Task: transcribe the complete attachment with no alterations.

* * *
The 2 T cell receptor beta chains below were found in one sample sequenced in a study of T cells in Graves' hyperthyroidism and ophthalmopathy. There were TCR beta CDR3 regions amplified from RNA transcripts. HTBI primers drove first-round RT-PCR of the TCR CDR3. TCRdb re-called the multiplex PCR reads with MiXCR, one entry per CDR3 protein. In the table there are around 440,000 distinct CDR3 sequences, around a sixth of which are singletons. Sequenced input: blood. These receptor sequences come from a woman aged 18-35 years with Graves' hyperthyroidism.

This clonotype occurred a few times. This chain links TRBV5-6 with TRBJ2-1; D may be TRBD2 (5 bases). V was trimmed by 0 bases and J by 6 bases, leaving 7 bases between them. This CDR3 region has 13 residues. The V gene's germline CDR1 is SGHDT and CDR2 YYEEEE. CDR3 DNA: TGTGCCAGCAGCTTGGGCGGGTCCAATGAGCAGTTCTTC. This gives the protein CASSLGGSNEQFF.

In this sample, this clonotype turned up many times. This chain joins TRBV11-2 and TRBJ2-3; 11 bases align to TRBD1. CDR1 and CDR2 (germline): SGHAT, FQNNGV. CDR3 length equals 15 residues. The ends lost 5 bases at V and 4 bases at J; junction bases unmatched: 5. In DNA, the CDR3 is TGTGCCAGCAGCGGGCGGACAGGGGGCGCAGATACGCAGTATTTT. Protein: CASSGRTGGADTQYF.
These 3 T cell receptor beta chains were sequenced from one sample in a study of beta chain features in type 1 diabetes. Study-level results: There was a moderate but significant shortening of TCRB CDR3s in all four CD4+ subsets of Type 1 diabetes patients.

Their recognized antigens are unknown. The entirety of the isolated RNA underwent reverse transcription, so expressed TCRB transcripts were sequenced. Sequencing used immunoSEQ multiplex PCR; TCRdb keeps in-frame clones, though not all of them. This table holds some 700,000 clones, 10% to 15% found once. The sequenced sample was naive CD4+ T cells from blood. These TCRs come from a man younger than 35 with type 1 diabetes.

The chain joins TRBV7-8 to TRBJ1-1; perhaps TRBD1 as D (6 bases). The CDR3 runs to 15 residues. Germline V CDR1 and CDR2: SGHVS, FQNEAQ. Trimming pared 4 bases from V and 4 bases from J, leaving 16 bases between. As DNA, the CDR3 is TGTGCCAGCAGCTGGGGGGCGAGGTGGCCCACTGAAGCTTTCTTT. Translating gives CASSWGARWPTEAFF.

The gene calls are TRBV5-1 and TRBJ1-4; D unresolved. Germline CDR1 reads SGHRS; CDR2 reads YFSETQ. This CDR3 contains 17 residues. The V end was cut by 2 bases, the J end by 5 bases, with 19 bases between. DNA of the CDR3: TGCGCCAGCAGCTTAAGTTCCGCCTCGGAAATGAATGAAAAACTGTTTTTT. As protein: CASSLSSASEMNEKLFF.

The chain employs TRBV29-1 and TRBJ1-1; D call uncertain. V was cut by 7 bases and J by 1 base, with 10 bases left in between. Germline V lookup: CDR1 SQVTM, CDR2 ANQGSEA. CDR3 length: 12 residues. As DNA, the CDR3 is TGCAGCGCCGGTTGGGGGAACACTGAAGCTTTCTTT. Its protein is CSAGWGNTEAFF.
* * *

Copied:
The 2 T cell receptor beta chains below were found in one sample sequenced in a study of T cells in Graves' hyperthyroidism and ophthalmopathy. There were TCR beta CDR3 regions amplified from RNA transcripts. HTBI primers drove first-round RT-PCR of the TCR CDR3. TCRdb re-called the multiplex PCR reads with MiXCR, one entry per CDR3 protein. In the table there are around 440,000 distinct CDR3 sequences, around a sixth of which are singletons. Sequenced input: blood. These receptor sequences come from a woman aged 18-35 years with Graves' hyperthyroidism.

This clonotype occurred a few times. This chain links TRBV5-6 with TRBJ2-1; D may be TRBD2 (5 bases). V was trimmed by 0 bases and J by 6 bases, leaving 7 bases between them. This CDR3 region has 13 residues. The V gene's germline CDR1 is SGHDT and CDR2 YYEEEE. CDR3 DNA: TGTGCCAGCAGCTTGGGCGGGTCCAATGAGCAGTTCTTC. This gives the protein CASSLGGSNEQFF.

In this sample, this clonotype turned up many times. This chain joins TRBV11-2 and TRBJ2-3; 11 bases align to TRBD1. CDR1 and CDR2 (germline): SGHAT, FQNNGV. CDR3 length equals 15 residues. The ends lost 5 bases at V and 4 bases at J; junction bases unmatched: 5. In DNA, the CDR3 is TGTGCCAGCAGCGGGCGGACAGGGGGCGCAGATACGCAGTATTTT. Protein: CASSGRTGGADTQYF.
These 3 T cell receptor beta chains were sequenced from one sample in a study of beta chain features in type 1 diabetes. Study-level results: There was a moderate but significant shortening of TCRB CDR3s in all four CD4+ subsets of Type 1 diabetes patients.

Their recognized antigens are unknown. The entirety of the isolated RNA underwent reverse transcription, so expressed TCRB transcripts were sequenced. Sequencing used immunoSEQ multiplex PCR; TCRdb keeps in-frame clones, though not all of them. This table holds some 700,000 clones, 10% to 15% found once. The sequenced sample was naive CD4+ T cells from blood. These TCRs come from a man younger than 35 with type 1 diabetes.

The chain joins TRBV7-8 to TRBJ1-1; perhaps TRBD1 as D (6 bases). The CDR3 runs to 15 residues. Germline V CDR1 and CDR2: SGHVS, FQNEAQ. Trimming pared 4 bases from V and 4 bases from J, leaving 16 bases between. As DNA, the CDR3 is TGTGCCAGCAGCTGGGGGGCGAGGTGGCCCACTGAAGCTTTCTTT. Translating gives CASSWGARWPTEAFF.

The gene calls are TRBV5-1 and TRBJ1-4; D unresolved. Germline CDR1 reads SGHRS; CDR2 reads YFSETQ. This CDR3 contains 17 residues. The V end was cut by 2 bases, the J end by 5 bases, with 19 bases between. DNA of the CDR3: TGCGCCAGCAGCTTAAGTTCCGCCTCGGAAATGAATGAAAAACTGTTTTTT. As protein: CASSLSSASEMNEKLFF.

The chain employs TRBV29-1 and TRBJ1-1; D call uncertain. V was cut by 7 bases and J by 1 base, with 10 bases left in between. Germline V lookup: CDR1 SQVTM, CDR2 ANQGSEA. CDR3 length: 12 residues. As DNA, the CDR3 is TGCAGCGCCGGTTGGGGGAACACTGAAGCTTTCTTT. Its protein is CSAGWGNTEAFF.